In this book the physics and the corresponding theory of processes and reactions of ideal and non-ideal, i. e. , impure polar semiconductors and insulators are discussed and developed. In particular, binary compounds of the type I-VII and the technically interesting II-VIand III-V types are treated. Based on the quantum theoretical microscopic de scription of crystals as many-particle systems of electrons and nuclei, a complete deduction is given starting at the microscopic level and fmally obtaining quantities which can be compared to the experiment, i. e. , average equilibrium and non-equilibrium values of quan tum statistical reaction kinetic quantities for combined electron, phonon, and photon processes and reactions with and without external fields. At each stage of this deduction the theoretical apparatus is carefully evaluated, in particular the calculation of states, transition probabilities, kinetic equations, etc. In the past decades an enormous amount of scientific information has been produced. Only deductive theory is able to reduce this material by providing structural insights. It is an aim of this book to give this insight within its field. Concerning the literature on polar semi conductors and insulators, the greatest part of it deals with isolated problems regardless of the need for a deductive theory. In addition, many papers treat the problems at a phenome nological level.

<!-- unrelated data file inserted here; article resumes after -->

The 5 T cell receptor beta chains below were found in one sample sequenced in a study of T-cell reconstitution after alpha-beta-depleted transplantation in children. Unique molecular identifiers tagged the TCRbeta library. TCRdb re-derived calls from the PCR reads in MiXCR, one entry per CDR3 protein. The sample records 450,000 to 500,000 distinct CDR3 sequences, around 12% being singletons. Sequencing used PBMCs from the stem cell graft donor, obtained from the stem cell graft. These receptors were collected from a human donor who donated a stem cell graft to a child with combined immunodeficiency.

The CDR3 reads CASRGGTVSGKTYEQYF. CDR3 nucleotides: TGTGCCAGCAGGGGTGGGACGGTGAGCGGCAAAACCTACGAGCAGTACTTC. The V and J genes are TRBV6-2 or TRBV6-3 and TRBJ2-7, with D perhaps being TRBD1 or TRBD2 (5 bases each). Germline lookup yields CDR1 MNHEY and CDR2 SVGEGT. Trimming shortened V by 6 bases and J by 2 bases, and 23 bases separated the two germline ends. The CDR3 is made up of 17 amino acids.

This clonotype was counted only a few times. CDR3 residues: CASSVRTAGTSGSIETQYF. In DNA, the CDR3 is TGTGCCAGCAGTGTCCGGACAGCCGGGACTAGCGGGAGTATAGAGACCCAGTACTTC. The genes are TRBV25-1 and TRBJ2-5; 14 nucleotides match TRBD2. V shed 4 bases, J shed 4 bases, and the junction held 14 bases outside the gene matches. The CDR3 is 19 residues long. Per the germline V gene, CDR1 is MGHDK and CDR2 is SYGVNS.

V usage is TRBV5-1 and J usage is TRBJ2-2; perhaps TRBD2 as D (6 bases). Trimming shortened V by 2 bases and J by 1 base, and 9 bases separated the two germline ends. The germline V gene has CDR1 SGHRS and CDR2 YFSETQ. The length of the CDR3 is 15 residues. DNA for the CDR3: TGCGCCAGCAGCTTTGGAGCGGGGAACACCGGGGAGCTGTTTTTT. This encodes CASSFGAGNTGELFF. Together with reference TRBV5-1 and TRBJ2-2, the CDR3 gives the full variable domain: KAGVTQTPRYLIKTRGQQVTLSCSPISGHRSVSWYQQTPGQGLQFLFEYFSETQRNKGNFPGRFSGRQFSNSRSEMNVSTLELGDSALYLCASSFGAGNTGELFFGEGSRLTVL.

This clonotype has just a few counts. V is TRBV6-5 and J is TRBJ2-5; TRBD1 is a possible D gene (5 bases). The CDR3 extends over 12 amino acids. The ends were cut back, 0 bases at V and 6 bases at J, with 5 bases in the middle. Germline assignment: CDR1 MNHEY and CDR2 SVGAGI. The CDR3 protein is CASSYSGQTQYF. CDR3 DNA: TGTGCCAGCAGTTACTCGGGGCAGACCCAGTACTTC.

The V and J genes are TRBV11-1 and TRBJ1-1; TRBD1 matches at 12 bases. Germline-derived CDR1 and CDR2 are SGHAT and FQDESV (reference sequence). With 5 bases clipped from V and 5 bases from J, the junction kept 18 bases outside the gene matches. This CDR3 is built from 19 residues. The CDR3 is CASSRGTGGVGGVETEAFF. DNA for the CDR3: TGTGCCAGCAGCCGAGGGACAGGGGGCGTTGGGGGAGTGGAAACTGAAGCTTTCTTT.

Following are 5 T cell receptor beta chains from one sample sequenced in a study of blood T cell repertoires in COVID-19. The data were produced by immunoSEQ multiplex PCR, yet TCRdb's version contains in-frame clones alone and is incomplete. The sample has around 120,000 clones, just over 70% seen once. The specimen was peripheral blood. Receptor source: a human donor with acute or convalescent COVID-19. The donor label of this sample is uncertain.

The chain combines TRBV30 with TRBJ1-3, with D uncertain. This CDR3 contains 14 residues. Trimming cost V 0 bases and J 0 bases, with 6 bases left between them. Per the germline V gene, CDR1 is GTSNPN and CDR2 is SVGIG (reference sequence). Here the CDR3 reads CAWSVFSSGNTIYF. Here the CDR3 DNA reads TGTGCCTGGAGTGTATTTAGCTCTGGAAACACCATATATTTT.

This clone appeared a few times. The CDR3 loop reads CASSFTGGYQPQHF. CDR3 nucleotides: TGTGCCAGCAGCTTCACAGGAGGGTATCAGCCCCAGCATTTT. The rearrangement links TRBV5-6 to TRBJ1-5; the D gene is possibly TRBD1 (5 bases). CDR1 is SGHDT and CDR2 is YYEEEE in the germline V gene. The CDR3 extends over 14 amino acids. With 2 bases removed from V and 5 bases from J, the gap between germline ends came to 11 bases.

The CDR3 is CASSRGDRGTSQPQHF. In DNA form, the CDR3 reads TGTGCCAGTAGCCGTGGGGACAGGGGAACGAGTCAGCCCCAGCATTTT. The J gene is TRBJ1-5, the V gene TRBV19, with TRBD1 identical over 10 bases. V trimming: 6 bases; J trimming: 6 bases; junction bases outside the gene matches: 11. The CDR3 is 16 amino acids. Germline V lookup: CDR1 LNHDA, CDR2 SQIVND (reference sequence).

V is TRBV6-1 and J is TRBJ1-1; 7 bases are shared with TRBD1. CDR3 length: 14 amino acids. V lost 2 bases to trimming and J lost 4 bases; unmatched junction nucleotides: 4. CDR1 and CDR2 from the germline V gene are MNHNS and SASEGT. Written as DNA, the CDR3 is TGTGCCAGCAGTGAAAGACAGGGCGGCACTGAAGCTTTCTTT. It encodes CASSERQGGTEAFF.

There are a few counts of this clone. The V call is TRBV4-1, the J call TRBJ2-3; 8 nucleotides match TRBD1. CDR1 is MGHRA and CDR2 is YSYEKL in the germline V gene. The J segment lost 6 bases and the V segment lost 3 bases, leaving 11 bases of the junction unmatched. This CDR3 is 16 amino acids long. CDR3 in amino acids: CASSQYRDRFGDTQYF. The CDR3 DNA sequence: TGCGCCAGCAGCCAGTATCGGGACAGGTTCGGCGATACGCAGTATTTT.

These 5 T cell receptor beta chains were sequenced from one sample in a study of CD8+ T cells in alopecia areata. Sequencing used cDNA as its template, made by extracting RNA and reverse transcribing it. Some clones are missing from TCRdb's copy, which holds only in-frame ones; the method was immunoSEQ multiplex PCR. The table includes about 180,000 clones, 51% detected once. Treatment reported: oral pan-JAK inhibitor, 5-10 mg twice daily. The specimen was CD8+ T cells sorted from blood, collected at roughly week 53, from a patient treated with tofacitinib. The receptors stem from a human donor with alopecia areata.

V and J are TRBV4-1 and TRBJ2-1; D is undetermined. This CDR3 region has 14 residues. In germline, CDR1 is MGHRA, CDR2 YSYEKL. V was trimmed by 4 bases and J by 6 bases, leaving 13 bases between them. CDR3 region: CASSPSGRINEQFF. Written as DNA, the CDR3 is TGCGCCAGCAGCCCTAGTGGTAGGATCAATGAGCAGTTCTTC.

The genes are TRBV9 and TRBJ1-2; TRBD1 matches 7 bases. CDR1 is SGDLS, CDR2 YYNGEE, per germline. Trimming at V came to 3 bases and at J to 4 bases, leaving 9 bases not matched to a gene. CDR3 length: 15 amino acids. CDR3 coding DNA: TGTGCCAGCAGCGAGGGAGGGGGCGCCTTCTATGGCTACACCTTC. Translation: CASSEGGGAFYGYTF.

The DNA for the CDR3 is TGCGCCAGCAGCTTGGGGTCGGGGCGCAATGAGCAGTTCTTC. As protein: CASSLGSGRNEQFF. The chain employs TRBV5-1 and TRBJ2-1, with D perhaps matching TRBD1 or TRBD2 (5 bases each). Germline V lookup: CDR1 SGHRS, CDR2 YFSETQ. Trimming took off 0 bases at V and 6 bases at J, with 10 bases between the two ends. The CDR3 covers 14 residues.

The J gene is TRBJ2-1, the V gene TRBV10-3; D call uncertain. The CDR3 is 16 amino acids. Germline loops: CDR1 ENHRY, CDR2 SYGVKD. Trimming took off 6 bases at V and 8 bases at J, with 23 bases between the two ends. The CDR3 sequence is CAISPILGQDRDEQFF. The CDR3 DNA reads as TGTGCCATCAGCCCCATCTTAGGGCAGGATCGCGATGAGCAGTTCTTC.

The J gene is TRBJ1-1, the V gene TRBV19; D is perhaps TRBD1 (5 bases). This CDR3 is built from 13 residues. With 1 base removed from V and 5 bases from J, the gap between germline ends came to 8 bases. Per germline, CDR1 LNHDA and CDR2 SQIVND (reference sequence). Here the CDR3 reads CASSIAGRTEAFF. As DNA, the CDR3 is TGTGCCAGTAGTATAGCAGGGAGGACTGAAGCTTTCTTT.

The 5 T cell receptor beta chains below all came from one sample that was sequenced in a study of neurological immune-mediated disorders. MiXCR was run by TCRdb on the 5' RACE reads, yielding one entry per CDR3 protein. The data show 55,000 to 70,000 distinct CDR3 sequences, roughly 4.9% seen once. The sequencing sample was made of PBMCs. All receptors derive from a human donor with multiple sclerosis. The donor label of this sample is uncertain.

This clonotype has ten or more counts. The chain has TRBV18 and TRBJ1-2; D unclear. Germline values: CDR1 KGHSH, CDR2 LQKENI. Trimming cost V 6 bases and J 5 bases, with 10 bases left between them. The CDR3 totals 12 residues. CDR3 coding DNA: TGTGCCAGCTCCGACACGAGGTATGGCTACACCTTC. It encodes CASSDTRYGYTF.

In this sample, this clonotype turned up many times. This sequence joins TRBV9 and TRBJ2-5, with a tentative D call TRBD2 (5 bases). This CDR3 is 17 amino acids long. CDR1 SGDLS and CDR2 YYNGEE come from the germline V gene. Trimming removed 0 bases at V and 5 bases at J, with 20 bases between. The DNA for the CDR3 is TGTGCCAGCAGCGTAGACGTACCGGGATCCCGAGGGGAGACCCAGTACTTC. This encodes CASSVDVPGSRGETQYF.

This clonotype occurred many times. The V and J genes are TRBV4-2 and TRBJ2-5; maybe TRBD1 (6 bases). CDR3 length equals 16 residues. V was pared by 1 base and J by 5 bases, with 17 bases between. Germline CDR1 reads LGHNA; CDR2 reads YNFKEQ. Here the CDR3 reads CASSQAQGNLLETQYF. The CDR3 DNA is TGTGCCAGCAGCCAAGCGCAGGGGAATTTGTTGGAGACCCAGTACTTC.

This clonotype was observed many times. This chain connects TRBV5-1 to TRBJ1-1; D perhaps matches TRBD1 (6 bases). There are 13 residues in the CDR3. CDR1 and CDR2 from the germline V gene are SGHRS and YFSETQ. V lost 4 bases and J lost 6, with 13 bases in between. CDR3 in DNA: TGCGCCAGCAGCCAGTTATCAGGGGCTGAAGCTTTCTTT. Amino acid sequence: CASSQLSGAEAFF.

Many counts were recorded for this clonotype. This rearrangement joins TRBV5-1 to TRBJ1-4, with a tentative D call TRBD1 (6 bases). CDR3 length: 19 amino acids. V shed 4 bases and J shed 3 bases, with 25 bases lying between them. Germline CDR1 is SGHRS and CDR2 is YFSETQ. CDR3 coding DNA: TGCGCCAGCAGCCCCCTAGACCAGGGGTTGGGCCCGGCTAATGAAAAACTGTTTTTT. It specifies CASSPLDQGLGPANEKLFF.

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This book moves beyond the basics to highlight the full quantum mechanical nature of the transport of carriers through nanoelectronic structures. The book is unique in that addresses quantum transport only in the materials that are of interest to microelectronics―semiconductors, with their variable densities and effective masses. Ab initio study of hot electrons in GaAs | PNAS 28.04.2015 · How does an excited electron lose its energy? This problem is central in fields ranging from condensed matter physics to electrical engineering and chemistry. The cooling of hot electrons in gallium arsenide (GaAs) is the critical process underlying the operation of exciting electronic and optoelectronic devices, but the nature of this cooling is controversial. Here, we present calculations